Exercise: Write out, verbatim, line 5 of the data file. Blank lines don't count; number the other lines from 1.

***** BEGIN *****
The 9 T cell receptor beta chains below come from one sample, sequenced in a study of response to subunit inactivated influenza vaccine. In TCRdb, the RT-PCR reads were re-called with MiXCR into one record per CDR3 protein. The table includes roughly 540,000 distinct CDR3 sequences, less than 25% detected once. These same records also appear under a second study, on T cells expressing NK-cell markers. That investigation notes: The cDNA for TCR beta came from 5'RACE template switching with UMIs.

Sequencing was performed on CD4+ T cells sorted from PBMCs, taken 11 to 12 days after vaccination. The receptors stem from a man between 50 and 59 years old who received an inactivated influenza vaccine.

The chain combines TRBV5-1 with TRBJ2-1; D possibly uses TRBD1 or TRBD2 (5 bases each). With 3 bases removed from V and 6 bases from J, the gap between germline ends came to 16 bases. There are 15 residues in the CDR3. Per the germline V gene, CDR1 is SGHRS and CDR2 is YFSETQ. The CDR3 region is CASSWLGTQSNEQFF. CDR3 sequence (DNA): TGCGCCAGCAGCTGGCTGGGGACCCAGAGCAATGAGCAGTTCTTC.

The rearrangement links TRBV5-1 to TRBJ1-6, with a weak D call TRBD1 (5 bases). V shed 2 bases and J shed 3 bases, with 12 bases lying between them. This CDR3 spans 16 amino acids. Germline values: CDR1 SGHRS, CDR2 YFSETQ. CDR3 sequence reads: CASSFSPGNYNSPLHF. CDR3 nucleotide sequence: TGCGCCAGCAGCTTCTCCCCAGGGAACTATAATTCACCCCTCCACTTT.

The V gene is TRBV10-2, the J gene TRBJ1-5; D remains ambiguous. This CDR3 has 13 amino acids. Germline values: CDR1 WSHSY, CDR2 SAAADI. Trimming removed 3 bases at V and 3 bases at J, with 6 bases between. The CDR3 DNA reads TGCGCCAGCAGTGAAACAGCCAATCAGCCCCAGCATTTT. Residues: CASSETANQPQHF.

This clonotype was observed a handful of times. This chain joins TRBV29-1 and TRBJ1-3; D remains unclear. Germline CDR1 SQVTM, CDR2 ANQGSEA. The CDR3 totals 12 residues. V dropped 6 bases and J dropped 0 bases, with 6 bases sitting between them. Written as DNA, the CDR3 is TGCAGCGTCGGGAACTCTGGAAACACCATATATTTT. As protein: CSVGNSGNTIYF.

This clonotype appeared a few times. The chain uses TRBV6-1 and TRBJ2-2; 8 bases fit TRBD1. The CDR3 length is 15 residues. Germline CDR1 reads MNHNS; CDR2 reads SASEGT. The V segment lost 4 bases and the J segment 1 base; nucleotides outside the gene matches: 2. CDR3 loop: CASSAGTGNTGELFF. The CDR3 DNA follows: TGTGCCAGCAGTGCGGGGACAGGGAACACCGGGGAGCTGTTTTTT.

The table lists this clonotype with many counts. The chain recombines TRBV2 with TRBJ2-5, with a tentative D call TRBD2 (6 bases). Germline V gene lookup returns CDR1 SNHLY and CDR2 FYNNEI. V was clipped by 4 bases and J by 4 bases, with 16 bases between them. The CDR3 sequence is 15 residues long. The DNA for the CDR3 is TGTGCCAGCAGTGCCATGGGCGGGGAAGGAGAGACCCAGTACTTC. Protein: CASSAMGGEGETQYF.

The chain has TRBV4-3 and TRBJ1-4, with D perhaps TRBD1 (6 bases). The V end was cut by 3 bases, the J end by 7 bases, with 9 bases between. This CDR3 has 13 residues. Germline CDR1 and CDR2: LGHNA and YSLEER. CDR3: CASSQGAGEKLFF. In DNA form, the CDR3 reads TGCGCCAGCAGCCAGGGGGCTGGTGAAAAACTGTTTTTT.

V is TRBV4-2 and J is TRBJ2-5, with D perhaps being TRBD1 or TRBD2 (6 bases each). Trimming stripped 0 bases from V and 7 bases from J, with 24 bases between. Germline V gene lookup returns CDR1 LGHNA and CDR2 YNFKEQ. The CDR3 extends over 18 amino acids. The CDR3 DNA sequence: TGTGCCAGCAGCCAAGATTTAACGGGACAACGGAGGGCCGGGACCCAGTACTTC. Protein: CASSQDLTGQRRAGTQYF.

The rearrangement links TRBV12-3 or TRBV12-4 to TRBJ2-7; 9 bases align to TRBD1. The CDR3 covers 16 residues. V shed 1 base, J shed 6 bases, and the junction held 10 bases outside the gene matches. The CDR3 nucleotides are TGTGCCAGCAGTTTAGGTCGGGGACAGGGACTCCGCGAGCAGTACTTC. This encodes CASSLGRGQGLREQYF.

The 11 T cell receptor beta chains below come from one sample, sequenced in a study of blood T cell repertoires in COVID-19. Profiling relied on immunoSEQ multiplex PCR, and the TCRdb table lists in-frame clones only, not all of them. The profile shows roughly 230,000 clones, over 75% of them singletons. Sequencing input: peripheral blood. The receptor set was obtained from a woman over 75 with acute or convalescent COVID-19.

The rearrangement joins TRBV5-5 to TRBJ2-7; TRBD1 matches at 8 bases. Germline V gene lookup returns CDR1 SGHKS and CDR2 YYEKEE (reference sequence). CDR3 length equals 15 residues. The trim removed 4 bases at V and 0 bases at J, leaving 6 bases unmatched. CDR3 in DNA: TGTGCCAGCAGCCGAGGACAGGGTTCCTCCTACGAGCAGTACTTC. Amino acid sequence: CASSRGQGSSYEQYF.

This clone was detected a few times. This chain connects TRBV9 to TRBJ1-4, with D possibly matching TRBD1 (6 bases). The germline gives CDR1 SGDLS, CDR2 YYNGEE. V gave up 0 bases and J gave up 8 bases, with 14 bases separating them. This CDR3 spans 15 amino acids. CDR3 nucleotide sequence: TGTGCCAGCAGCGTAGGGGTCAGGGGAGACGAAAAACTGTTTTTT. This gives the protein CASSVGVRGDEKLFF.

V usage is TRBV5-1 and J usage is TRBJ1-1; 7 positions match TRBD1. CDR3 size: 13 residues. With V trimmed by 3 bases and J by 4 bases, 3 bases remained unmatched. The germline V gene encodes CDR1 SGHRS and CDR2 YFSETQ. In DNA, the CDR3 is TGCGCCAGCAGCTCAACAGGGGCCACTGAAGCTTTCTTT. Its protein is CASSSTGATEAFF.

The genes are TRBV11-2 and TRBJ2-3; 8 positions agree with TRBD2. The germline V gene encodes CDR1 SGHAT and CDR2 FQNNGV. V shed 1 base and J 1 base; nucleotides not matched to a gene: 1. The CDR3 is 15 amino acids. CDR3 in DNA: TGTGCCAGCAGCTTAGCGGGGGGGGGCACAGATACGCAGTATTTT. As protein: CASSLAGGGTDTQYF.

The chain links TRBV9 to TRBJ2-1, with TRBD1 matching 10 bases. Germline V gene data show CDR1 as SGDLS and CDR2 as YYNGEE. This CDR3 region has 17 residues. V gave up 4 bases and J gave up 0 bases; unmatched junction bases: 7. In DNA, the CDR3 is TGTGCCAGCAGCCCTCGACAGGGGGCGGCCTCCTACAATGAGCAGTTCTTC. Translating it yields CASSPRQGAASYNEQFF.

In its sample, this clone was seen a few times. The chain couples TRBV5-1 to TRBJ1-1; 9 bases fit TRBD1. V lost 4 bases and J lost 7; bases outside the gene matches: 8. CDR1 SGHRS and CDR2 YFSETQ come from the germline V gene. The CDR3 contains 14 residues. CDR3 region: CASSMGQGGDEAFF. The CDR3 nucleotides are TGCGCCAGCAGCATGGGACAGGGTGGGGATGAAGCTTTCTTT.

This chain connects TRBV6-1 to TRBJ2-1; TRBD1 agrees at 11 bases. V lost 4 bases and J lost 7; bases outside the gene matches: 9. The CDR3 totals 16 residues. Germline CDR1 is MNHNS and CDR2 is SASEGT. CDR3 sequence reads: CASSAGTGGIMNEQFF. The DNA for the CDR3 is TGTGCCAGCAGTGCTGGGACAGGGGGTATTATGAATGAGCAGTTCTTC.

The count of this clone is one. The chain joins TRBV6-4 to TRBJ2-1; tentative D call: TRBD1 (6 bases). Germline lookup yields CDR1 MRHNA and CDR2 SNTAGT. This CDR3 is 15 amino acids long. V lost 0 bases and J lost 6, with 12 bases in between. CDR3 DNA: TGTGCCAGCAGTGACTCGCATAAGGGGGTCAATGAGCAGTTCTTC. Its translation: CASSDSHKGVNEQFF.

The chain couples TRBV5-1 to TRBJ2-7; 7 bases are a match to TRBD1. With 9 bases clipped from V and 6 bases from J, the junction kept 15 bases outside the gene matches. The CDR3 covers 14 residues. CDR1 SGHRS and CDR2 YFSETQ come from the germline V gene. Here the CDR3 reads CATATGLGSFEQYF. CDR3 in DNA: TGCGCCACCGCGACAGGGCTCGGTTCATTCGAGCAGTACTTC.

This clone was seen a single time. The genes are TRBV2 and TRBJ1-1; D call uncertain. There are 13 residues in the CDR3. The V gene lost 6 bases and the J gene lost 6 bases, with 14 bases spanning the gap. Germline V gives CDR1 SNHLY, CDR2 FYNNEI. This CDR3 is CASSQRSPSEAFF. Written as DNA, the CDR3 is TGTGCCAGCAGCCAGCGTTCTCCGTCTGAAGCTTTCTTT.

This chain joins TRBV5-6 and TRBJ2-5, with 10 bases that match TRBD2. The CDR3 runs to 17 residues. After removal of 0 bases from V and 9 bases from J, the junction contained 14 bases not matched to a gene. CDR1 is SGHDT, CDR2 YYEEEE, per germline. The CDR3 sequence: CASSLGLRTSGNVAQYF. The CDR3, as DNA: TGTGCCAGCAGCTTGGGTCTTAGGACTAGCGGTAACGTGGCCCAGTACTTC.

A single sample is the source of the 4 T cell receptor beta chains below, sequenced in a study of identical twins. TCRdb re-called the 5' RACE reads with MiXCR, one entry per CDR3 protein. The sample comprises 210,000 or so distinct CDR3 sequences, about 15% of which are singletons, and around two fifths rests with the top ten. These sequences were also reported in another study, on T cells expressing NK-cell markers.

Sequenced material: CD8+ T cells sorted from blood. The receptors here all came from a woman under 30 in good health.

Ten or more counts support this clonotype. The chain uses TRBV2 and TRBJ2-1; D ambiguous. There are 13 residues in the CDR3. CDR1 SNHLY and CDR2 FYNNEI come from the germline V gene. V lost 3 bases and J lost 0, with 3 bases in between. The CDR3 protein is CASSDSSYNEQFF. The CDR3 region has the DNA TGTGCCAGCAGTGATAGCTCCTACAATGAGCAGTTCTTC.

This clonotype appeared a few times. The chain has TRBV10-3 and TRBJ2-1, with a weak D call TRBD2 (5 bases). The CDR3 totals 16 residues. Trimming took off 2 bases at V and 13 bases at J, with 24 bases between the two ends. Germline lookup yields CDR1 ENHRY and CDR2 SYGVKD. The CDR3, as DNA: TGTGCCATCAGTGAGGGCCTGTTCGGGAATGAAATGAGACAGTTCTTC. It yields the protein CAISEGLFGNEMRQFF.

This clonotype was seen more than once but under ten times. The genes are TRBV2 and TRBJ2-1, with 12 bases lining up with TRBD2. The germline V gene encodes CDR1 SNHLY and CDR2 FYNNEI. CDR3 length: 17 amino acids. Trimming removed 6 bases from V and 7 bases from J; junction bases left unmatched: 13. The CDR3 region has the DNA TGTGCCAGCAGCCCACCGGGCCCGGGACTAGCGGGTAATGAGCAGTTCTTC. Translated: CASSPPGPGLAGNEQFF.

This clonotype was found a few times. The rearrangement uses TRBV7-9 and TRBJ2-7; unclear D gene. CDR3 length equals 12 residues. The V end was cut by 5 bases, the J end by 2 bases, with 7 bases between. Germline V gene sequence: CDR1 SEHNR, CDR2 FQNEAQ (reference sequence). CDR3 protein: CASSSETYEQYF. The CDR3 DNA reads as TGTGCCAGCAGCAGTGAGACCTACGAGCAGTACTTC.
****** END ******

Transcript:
The V gene is TRBV10-2, the J gene TRBJ1-5; D remains ambiguous. This CDR3 has 13 amino acids. Germline values: CDR1 WSHSY, CDR2 SAAADI. Trimming removed 3 bases at V and 3 bases at J, with 6 bases between. The CDR3 DNA reads TGCGCCAGCAGTGAAACAGCCAATCAGCCCCAGCATTTT. Residues: CASSETANQPQHF.